Poseidon and Medusa and legend says every time his hoof hit the earth, a
spring of water bubbled forth.


The Minotaur was a creature with the head of a bull on the body of a man. He
dwelt at the center of the Cretan Labyrinth, which was an elaborate maze
designed by the architect Daedalus and his son Icarus. The bull-man was
eventually slain by the Athenian hero Theseus.





Titan of time and

the ages

Harpe, Scythe or a

Titan of
intelligence and





Titan of heavenly



Titan of light


Titan of mortal life



Titaness of
memory and



Titan of saltwater
on earth

Titaness of
brightness and


Titaness of fertility
and motherhood

Rhea's symbol is a
pair of lions, the
ones that pulled
her celestial chariot


Titanes of shining


Titaness of divine
law and order

Themis is often
shown blind
folded holding
the scales of


Titaness of all
freshwater on


Titan of endurance

Titaness of the


Titan of

Titan of

Titan of the sun






God of sky and


eagle, sceptre,
scales, and oak

God of sea, floods

and earthquakes

Sea, trident,
horse, dolphin

God of death and

the dead

Pomegranate, cap
of invisibilty





Goddess of
marriage and

crown, cuckoo,
lion, cow, and
wedding ring

Goddess of
harvest and

poppy, wheat,
torch, and pig

Goddess of the
hearth and of the
right ordering of
domesticity and
the family


God of light,

sun, lyre, bow and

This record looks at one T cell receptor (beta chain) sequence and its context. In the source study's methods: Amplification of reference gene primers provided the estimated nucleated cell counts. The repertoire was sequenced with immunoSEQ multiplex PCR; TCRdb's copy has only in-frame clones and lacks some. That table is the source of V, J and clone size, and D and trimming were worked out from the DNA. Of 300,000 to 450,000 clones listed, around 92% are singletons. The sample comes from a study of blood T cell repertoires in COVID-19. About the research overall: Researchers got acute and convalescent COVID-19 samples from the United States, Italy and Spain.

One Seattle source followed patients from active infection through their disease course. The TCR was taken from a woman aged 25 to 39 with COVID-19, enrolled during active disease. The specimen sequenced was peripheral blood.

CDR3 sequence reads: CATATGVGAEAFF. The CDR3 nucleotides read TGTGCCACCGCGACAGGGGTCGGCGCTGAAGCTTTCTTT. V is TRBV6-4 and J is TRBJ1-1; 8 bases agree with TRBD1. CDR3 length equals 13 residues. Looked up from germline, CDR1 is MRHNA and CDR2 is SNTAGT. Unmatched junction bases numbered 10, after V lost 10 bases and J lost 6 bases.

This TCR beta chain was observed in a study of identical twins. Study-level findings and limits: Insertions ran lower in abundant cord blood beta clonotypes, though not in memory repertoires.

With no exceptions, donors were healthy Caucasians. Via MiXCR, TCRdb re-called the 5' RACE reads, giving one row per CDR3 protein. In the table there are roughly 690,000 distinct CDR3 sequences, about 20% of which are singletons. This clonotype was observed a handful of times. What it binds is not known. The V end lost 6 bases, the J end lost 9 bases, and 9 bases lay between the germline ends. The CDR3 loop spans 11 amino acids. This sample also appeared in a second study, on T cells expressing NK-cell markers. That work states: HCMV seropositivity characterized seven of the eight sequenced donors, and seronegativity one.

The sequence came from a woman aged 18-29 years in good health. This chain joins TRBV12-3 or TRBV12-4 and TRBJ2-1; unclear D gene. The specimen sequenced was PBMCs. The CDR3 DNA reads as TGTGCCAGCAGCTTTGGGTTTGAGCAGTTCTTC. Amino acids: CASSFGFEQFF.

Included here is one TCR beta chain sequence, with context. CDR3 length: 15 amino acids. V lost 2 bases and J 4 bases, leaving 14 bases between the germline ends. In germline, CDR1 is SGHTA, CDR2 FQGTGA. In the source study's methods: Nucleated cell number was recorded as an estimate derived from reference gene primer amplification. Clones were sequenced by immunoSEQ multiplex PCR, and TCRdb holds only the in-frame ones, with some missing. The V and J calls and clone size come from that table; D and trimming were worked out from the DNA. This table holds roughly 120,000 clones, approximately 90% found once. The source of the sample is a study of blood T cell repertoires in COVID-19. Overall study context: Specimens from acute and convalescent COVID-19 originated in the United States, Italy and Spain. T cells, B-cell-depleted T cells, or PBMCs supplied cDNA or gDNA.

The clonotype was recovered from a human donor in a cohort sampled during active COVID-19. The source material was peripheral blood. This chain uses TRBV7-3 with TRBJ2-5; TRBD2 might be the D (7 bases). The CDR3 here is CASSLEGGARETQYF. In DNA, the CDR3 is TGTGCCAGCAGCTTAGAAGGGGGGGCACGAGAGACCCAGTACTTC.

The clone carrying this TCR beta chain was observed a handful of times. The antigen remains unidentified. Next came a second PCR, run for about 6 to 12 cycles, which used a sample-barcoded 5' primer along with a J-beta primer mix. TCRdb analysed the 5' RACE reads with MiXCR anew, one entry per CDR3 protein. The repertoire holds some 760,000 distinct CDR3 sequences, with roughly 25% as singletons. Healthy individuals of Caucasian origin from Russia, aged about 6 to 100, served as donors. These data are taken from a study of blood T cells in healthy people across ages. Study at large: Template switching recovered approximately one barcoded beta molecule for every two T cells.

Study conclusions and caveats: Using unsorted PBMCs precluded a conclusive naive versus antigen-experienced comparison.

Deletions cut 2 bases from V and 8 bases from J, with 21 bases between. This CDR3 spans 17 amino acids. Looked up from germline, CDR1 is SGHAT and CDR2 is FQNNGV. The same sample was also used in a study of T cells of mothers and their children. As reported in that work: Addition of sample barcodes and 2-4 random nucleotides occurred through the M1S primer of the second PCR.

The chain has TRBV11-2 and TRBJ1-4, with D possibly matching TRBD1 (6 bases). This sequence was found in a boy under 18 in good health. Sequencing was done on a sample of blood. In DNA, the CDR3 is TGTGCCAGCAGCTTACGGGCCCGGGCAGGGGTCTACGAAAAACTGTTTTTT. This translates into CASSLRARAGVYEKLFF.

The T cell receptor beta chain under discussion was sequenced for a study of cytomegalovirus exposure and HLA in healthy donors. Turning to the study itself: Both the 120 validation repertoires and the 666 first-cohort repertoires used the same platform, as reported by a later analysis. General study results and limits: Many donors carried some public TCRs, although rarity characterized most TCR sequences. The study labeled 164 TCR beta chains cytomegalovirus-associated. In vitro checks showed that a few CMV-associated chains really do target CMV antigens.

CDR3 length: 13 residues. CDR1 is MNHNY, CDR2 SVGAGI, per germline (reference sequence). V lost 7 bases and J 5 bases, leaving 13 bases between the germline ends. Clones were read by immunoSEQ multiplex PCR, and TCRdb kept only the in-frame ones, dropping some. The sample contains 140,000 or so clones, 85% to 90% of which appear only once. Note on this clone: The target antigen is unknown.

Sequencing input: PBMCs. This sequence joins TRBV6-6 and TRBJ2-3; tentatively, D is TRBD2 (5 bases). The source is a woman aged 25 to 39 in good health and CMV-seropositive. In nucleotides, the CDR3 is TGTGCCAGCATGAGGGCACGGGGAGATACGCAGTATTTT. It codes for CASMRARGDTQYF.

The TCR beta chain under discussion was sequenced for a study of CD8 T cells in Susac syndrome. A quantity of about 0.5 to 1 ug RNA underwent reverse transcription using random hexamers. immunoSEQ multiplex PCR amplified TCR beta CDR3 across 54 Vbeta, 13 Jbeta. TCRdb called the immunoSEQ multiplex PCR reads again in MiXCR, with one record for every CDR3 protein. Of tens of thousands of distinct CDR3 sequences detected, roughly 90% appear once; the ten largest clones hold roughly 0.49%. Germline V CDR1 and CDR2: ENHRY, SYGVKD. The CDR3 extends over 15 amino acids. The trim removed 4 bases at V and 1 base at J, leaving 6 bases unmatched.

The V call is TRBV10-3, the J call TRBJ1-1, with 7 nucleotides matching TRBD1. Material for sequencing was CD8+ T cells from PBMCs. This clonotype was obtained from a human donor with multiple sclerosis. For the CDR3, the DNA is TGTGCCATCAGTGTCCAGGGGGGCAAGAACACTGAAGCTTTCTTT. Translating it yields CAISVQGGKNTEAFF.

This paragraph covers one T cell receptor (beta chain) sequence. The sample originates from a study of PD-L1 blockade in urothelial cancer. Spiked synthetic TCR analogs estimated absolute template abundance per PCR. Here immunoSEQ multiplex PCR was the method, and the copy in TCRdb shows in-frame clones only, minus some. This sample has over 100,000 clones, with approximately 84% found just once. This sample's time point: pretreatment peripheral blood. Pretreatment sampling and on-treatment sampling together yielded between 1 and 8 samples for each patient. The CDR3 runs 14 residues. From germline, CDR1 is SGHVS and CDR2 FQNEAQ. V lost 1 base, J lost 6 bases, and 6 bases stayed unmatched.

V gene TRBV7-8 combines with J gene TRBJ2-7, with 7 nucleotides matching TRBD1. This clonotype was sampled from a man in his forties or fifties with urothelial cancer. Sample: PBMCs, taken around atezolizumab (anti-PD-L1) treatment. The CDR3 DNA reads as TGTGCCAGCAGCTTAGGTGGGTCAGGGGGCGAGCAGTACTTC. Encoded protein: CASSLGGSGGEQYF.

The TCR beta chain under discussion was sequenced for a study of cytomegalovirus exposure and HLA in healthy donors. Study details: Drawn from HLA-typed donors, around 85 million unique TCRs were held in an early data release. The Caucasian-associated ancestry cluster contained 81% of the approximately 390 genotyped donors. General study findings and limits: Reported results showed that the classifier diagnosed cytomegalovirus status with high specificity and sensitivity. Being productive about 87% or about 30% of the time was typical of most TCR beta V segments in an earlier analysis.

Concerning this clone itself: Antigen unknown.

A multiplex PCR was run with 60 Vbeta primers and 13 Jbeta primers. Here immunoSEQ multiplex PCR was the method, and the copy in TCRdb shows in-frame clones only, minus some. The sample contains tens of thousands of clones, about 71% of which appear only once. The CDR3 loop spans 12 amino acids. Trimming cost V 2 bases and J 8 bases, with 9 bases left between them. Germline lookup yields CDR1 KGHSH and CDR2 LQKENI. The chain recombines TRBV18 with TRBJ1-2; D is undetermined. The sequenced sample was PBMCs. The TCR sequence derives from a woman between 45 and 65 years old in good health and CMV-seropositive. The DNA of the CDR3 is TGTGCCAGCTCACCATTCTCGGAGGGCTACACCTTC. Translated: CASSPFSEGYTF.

healing, plague
and darkness, the
arts, music,
poetry, prophecy,
archery, the sun,
manly youth, and

arrow, raven,
dolphin, wolf,
swan, and mouse

God of war,
violence and

boar, serpent vulture,

dog, vulture, spear, and

Goddess of wisdom,
handicrafts, defense,
and strategic warfare

Owl, olive, tee,

plow, loom




Goddess of the
hunt, virginity,
archery, the
moon, and all

moon, deer,
hound, she-bear,
snake, cypress
tree, and bow and

God of wine,
festivals and

grapevine, ivy,
cup, tiger,
panther, leopard,
dolphin, goat and

God of
blacksmiths and

fire, anvil, axe, donkey,

hammer, tongs, and




God of travel,
trade, diplomacy,
writings and

Symbols include
the caduceus
(staff entwined
with two snakes),
winged sandals
and cap, stork,
and tortoise
(whose shell he
used to invent the

Goddess of love,
beauty, pleasure

dove, bird, apple,

bee, swan, myrtle,
and rose




Persephone is the goddess of springtime. Her parents are Demeter

and Zeus. Hades is her husband. She became to be his wife when one day
she came to the Underworld and ate one pomegranate seed there. When you
eat something from the Underworld, you cannot go back above ground.
When her mother, Demeter, found out she was devastated. She stopped
helping plants grow and winter came. Hades agreed that he would let
Persephone go above ground for six months every year. During those six
months where Persephone is above ground, it is spring and summer. Then
when she must go back to Hades in the Underworld Demeter gets sad and it
becomes winter and fall. The mint and pomegranate is sacred to her.

Eros is the god of love. He is the son of Aphrodite in some accounts.